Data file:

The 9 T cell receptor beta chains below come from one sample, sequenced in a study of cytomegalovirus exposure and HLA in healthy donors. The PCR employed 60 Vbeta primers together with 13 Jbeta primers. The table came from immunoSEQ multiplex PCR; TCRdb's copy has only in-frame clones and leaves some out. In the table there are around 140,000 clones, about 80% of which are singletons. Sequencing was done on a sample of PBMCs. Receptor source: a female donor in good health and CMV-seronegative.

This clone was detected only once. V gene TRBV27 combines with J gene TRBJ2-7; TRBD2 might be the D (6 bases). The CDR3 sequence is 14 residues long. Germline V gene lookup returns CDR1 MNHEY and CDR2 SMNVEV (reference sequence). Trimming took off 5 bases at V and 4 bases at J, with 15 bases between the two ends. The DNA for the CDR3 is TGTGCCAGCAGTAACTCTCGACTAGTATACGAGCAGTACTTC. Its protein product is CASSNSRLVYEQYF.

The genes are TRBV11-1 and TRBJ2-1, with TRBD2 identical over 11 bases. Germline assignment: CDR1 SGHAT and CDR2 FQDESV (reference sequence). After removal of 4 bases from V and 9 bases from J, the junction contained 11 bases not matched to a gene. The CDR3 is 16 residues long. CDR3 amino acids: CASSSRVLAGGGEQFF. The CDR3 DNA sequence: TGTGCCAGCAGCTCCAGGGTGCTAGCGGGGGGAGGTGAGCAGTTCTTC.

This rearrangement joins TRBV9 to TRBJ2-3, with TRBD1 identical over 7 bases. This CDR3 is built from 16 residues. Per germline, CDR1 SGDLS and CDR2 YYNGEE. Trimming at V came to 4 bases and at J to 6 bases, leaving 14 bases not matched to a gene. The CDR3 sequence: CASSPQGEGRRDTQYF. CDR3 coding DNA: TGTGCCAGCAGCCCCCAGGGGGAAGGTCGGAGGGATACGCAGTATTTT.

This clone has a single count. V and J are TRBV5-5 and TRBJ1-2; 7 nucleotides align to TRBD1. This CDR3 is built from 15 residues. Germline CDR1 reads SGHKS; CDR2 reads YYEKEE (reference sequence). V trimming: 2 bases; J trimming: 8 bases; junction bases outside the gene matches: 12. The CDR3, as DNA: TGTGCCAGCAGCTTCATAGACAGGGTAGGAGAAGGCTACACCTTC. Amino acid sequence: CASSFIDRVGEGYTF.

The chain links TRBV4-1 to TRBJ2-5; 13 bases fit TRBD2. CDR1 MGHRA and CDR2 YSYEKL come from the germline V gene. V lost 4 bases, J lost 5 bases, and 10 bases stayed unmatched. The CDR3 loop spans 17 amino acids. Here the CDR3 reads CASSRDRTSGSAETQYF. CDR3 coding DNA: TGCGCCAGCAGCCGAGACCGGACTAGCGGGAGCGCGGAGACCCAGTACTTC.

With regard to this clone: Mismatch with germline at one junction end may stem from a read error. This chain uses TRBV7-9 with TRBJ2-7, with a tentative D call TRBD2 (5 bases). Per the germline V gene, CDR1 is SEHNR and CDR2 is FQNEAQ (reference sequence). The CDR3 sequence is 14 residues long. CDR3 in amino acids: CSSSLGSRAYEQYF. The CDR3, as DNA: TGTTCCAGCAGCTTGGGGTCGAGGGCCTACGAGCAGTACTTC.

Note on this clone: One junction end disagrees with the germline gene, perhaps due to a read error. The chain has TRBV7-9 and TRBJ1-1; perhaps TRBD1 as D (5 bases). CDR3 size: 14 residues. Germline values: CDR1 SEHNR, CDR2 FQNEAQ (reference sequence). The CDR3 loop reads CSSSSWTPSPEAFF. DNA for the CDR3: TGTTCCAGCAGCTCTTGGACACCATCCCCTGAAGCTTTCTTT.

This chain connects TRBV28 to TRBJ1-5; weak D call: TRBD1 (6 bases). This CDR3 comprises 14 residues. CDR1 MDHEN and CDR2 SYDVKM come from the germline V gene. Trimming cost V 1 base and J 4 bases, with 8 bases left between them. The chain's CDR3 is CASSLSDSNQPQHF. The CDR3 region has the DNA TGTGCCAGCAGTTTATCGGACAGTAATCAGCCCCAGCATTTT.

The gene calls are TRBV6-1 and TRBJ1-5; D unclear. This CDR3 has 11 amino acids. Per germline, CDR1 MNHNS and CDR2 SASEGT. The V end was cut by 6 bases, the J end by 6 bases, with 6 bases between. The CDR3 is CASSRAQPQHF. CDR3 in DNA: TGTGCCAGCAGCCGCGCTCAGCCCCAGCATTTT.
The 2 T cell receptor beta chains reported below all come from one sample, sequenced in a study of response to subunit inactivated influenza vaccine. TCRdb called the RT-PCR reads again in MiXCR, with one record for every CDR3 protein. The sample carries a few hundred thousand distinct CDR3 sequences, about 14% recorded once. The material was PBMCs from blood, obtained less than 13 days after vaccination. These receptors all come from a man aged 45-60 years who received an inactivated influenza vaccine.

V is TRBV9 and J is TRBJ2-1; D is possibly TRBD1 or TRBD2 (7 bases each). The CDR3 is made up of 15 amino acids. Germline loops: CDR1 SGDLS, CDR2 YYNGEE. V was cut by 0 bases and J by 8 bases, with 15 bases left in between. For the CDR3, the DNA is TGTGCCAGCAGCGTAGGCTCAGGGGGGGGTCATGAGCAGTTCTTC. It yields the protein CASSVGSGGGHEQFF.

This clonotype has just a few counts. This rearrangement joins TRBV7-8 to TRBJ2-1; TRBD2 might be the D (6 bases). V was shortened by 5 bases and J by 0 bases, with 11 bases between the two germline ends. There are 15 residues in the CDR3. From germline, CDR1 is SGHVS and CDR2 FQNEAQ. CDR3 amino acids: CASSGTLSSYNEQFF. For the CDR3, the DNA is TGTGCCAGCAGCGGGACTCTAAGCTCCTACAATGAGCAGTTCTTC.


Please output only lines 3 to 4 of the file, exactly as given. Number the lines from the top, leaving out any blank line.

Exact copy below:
The genes are TRBV11-1 and TRBJ2-1, with TRBD2 identical over 11 bases. Germline assignment: CDR1 SGHAT and CDR2 FQDESV (reference sequence). After removal of 4 bases from V and 9 bases from J, the junction contained 11 bases not matched to a gene. The CDR3 is 16 residues long. CDR3 amino acids: CASSSRVLAGGGEQFF. The CDR3 DNA sequence: TGTGCCAGCAGCTCCAGGGTGCTAGCGGGGGGAGGTGAGCAGTTCTTC.

This rearrangement joins TRBV9 to TRBJ2-3, with TRBD1 identical over 7 bases. This CDR3 is built from 16 residues. Per germline, CDR1 SGDLS and CDR2 YYNGEE. Trimming at V came to 4 bases and at J to 6 bases, leaving 14 bases not matched to a gene. The CDR3 sequence: CASSPQGEGRRDTQYF. CDR3 coding DNA: TGTGCCAGCAGCCCCCAGGGGGAAGGTCGGAGGGATACGCAGTATTTT.